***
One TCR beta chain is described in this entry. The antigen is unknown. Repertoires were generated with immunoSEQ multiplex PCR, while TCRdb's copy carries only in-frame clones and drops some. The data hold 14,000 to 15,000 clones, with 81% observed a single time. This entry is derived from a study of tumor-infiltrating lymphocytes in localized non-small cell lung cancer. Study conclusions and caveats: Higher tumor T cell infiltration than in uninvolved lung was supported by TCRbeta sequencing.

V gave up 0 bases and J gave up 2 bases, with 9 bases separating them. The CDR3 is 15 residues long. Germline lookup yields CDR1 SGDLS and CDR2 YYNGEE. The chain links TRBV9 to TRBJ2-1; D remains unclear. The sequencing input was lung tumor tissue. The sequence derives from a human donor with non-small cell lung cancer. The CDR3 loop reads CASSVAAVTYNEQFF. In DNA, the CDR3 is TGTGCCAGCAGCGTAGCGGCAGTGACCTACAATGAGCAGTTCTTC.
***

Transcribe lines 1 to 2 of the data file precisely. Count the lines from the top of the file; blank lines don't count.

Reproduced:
One TCR beta chain is described in this entry. The antigen is unknown. Repertoires were generated with immunoSEQ multiplex PCR, while TCRdb's copy carries only in-frame clones and drops some. The data hold 14,000 to 15,000 clones, with 81% observed a single time. This entry is derived from a study of tumor-infiltrating lymphocytes in localized non-small cell lung cancer. Study conclusions and caveats: Higher tumor T cell infiltration than in uninvolved lung was supported by TCRbeta sequencing.

V gave up 0 bases and J gave up 2 bases, with 9 bases separating them. The CDR3 is 15 residues long. Germline lookup yields CDR1 SGDLS and CDR2 YYNGEE. The chain links TRBV9 to TRBJ2-1; D remains unclear. The sequencing input was lung tumor tissue. The sequence derives from a human donor with non-small cell lung cancer. The CDR3 loop reads CASSVAAVTYNEQFF. In DNA, the CDR3 is TGTGCCAGCAGCGTAGCGGCAGTGACCTACAATGAGCAGTTCTTC.